The lesser-known fact about the four major house styles still eludes many long-time practitioners. And that important fact is that the four types of houses do not retain their status in perpetuity. Many practitioners assume “once a house inverted, always a house inverted”. And they assume the same fate for the other three types of houses. But this is actually, technically not so. To begin with, what established the four main types of houses is based on criteria relevant to the Period in which a house was built. Once a house passes its own Construction Period, it relinquishes its title as one of the four main house types.

For example, Period 5 was from 1944 to 1963. Houses built during that 20-year Era are known as Period 5 houses. However, they are no longer of the Wang Shan Wang Shui house type, inverted, double-seater, or double-sided that they originally were. In each 20-year era, there are sixteen different house types based on orientation alone and then grouped into the four main house types. However, after 1964, those Period 5 houses ceased to be defined by those definitions. In Period 8, which is from 2004 to 2023, we have houses built during this time period that are correctly classified as one of the four house types, but those periods will end in 2024 when Period 9 begins. At that point, only Period 9 houses will qualify as one of the four main house types. Houses from all other periods are exempt. We have 9 Periods that each last 20 years. This means that most houses are not one of the four main house types, even though it sounds like a category they would all fall into.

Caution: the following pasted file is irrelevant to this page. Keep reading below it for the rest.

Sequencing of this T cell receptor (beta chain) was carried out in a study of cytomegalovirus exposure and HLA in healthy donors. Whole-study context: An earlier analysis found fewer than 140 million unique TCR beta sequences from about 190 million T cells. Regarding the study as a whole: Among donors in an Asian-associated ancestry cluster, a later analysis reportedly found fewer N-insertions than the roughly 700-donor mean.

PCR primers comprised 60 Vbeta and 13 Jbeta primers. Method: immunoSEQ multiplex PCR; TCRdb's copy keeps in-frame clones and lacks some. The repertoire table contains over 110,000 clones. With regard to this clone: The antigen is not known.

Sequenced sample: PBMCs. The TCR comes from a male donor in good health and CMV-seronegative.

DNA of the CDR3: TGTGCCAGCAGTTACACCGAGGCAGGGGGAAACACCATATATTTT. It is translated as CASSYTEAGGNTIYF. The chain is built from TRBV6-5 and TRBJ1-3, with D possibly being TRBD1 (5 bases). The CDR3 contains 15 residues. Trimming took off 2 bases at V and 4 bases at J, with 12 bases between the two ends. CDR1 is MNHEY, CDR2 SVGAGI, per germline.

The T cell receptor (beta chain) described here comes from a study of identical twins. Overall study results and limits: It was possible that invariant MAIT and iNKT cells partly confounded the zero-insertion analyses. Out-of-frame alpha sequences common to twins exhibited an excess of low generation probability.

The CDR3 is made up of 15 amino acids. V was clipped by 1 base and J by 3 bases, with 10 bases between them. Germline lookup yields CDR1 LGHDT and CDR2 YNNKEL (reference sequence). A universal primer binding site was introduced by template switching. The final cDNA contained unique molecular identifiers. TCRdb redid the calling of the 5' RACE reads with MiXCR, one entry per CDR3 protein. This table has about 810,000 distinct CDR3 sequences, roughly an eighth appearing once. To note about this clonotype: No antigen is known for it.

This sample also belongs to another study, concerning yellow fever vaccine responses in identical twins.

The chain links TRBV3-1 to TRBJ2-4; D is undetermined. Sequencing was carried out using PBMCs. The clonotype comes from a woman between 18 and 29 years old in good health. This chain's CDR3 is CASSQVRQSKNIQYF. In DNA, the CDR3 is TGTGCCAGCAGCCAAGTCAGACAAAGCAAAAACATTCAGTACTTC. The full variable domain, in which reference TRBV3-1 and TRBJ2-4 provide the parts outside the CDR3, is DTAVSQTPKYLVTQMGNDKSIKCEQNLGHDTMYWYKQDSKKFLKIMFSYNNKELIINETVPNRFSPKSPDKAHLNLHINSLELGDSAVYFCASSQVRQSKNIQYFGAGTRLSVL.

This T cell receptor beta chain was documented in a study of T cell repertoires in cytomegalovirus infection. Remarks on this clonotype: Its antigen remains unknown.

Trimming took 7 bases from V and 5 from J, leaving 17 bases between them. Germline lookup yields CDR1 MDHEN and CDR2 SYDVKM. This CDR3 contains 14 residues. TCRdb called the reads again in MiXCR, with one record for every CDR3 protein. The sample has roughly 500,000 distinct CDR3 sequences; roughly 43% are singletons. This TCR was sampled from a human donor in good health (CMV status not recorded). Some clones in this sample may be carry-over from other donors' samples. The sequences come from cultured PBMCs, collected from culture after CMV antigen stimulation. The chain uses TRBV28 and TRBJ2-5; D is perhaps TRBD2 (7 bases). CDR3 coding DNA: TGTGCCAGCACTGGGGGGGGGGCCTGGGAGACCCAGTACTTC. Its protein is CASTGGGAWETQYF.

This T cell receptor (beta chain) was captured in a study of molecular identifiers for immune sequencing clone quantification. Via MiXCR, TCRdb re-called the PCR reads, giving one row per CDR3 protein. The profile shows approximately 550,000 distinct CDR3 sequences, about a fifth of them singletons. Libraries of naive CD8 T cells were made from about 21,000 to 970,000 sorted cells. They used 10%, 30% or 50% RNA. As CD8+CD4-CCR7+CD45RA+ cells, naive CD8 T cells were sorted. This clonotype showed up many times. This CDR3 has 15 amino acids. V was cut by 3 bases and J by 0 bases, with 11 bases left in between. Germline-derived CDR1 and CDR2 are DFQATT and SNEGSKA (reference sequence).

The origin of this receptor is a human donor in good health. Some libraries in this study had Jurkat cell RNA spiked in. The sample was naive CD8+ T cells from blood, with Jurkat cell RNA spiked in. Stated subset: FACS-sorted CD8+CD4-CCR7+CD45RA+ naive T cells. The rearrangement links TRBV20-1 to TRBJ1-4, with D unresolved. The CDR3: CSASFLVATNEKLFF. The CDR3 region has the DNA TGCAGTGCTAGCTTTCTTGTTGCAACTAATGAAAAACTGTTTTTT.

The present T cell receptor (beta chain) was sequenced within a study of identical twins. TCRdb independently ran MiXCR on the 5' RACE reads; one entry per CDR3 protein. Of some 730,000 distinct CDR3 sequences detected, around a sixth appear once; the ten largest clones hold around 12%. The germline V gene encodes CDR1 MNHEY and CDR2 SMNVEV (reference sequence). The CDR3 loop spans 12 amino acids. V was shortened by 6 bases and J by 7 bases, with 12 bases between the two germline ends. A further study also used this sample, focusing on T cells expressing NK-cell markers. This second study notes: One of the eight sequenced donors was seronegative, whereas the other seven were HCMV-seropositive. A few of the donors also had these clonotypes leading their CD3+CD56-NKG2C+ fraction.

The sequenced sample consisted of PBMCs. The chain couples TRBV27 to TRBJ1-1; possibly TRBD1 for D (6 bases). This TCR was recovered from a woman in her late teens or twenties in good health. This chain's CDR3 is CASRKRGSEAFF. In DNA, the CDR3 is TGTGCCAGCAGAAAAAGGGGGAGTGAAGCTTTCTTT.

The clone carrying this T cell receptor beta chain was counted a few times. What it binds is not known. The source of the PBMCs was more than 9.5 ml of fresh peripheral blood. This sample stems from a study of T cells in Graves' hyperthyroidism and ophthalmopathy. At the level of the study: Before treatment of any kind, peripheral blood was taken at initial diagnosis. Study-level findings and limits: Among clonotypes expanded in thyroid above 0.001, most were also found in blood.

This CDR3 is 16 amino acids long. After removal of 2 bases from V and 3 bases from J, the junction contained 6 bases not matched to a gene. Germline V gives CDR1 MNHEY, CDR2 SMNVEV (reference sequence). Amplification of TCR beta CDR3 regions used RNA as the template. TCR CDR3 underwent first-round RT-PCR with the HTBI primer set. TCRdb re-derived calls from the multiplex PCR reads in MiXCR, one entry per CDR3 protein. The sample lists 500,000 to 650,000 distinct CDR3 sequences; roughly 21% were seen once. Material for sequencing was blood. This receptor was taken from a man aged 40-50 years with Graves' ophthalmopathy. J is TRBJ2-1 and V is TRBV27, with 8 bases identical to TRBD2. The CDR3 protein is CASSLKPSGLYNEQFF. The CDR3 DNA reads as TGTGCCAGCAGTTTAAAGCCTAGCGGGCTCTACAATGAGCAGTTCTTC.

I was part of a large group of practitioners who were not initially taught the full ramifications of these house classifications. Old habits die hard and it can be a long time before the teachings become standardized to the point where each classical school or individual teacher has this more nuanced and technically correct understanding of the four main types of houses, their duration and their influence. general. Until then, many people miss out on buying or leasing large houses because they have a kind of Feng Shui tunnel vision, as if the so-called “Wang Shan Wang Shui” house is the best choice for all types of houses. outside. not so This could be like a person who feels that they can only function and be happy in one city in the world. We know that can’t be true, but this is just one of many examples where people judge properties based on too little information.